What do communists stand for? And in particular, what do we mean when we talk about classes, class struggle, and proletarian revolution? The following article is written in answer to these frequently asked questions.
Communism as a philosophy and a social system represents the highest interests of the working class. The rulers and social media activists of this country, just as they distort Communism, also distort the role of the working class in society.
One of their favorite deceptions is to describe the workers as “middle class” and oppose them to the very poor. They try desperately to rob the workers of a real class consciousness, just as they rob them of the material wealth they produce. They obscure the truth that the basic factor in determining class is not income, but relationship to the means of production.
A worker on a construction site, for example, may have the same income as a small shopkeeper. But the construction worker owns nothing with which to earn his or her living, except for brawn and brains. In order to live, such workers must sell their labor power.
Worker a Wage Slave
The materials, machines, buildings and the land that they sit on, the means of production—do not belong to the worker. They belong to a capitalist who buys the workers labor power and puts him or her to work doing whatever will make most profit for the capitalist. Under the rule of capital, the worker is a wage-slave.
The small shopkeeper, on the other hand, may do some work in his or her shop. But the shopkeeper also owns the shop, the commodities sold in it, and any equipment used in it. And, in most cases, the shopkeeper will hire a few clerks, or other “help.” While such a shopkeeper may not be rich, he or she is master of this little shop.
The construction worker and the small shopkeeper may both be “little people” but they belong to separate classes in society. Society is basically an organized way that a stable community of people produce and distribute the things they need to live. At each stage of the development of society, people enter into definite social relations with each other, in order to carry out production.
This establishes the class structure of society. Those who completely control the means of production stand as lord and master of those who own little or none. Whichever group owns the means of production also controls the way in which the wealth produced by all of society will be distributed.
State Protects Class Interests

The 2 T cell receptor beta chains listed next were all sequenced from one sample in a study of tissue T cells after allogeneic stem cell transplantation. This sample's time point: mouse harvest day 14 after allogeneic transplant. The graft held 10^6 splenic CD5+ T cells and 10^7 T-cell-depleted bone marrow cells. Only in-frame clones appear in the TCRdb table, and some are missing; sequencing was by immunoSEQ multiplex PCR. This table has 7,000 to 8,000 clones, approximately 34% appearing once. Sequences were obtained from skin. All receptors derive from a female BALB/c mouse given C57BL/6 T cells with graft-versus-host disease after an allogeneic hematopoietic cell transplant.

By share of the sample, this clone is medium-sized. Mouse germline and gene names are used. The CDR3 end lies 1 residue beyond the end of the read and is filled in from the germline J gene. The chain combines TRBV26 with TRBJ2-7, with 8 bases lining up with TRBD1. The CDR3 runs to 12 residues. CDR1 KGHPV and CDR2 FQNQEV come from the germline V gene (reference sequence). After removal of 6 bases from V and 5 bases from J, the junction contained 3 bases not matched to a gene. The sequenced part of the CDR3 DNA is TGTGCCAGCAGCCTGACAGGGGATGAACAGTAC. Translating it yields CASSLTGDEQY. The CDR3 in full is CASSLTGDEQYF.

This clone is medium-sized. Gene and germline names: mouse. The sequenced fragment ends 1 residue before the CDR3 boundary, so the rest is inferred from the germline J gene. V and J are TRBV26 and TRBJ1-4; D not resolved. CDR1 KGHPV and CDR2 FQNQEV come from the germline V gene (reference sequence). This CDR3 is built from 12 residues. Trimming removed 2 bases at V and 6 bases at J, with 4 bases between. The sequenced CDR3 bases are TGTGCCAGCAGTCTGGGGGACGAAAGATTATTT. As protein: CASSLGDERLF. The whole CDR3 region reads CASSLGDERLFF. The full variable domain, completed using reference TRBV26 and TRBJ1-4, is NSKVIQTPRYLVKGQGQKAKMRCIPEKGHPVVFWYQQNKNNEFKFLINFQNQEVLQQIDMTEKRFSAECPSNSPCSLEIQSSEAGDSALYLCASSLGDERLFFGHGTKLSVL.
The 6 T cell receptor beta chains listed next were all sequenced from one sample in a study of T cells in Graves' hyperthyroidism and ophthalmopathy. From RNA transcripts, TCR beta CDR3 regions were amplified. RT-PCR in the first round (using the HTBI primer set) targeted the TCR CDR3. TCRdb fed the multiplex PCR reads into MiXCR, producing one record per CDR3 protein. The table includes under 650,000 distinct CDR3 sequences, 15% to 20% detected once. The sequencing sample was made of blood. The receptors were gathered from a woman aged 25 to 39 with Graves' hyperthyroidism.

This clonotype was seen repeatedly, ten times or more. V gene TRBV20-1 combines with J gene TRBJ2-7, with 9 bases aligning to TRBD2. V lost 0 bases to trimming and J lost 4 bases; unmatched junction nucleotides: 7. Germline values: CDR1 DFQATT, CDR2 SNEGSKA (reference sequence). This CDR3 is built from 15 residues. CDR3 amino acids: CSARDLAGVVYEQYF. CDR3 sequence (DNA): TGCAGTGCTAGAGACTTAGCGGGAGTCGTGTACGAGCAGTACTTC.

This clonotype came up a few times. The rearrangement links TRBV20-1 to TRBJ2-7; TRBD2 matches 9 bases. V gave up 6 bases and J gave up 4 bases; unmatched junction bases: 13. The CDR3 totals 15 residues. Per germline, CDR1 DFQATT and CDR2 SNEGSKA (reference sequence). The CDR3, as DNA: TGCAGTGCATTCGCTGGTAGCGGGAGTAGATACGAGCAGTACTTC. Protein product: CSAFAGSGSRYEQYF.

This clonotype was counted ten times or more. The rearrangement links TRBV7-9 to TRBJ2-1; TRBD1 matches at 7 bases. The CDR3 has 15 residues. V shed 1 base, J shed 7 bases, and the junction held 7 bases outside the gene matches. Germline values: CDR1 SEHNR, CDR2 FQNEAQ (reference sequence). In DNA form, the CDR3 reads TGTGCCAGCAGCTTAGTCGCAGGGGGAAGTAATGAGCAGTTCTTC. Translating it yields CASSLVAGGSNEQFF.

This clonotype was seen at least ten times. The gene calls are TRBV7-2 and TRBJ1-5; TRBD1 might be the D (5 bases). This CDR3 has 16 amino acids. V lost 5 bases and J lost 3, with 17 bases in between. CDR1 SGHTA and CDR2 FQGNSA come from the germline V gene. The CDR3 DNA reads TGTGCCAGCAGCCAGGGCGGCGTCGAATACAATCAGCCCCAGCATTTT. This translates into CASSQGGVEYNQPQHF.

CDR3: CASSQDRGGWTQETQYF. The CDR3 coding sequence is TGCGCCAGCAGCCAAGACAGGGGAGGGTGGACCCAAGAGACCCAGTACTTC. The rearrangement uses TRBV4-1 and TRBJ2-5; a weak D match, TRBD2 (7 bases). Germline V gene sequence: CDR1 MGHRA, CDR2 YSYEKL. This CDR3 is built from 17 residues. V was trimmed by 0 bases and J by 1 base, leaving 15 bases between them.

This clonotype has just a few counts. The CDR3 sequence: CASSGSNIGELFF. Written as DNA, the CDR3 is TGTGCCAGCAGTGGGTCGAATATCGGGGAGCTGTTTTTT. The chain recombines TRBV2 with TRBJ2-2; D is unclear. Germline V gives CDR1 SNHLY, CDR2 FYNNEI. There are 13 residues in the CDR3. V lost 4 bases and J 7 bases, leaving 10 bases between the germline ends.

The owning class, as the ruling class, sets up the state—the military and police, bureaucracy and legal system—and other institutions, political, educational, etc. which promotes its rule. And the ruling class promotes the ideas, philosophy, habits and customs—the ideology and culture—which reflects its position in society and re-enforces its rule. To struggle against the ruling class, the oppressed classes also develop institutions, ideology and culture that represent their class interests.
To break this down, we only have to look at the way different groups in our society make their living, the role they play in society generally, and the outlook that characterizes each group as a social class.
There are the CEOs, bankers, and other big stockholders who have controlling interests in the large corporations—the monopoly capitalists, or bourgeoisie. (There are different layers in the capitalist class, or bourgeoisie, but generally this term is used to refer to the monopoly capitalists who are clearly the dominant section of this class.) They do no work useful to society, but they monopolize ownership of the means of production and control the government as a tool to oppress the majority of society. They are the ruling class.
Directly opposed to them are the workers who own no means of production and sell their labor power to capital. As Karl Marx said, they can live only so long as they work, and can work only so long as they enrich the capitalists. This is the working class or proletariat, which makes up the largest single class in our society.
Between the bourgeoisie and the proletariat stand various other groupings—shop keepers, small factory owners, farmers, and others who own a small share of the means of production. These, together with the professionals, students and intellectuals, lower level managers, etc, form the middle strata of society, the petty bourgeoisie.
The ruling class ideology promotes the idea that working people should love living in wage slavery and working to make others rich.
Finally, there are those who live by illegal means, the criminals or lumpen-proletariat.
None of these groups is sealed off from all others, in an air-tight bag. They are overlapping, and within each group there are, of course, subgroups and strata. (In our society, the class structure is complicated, because the oppressed nationalities, such as Black Americans, have, to varying degrees, class structures within their own population, concentrations which have their own particular features, even while they fit into and conform to the basic class structure of our society as a whole).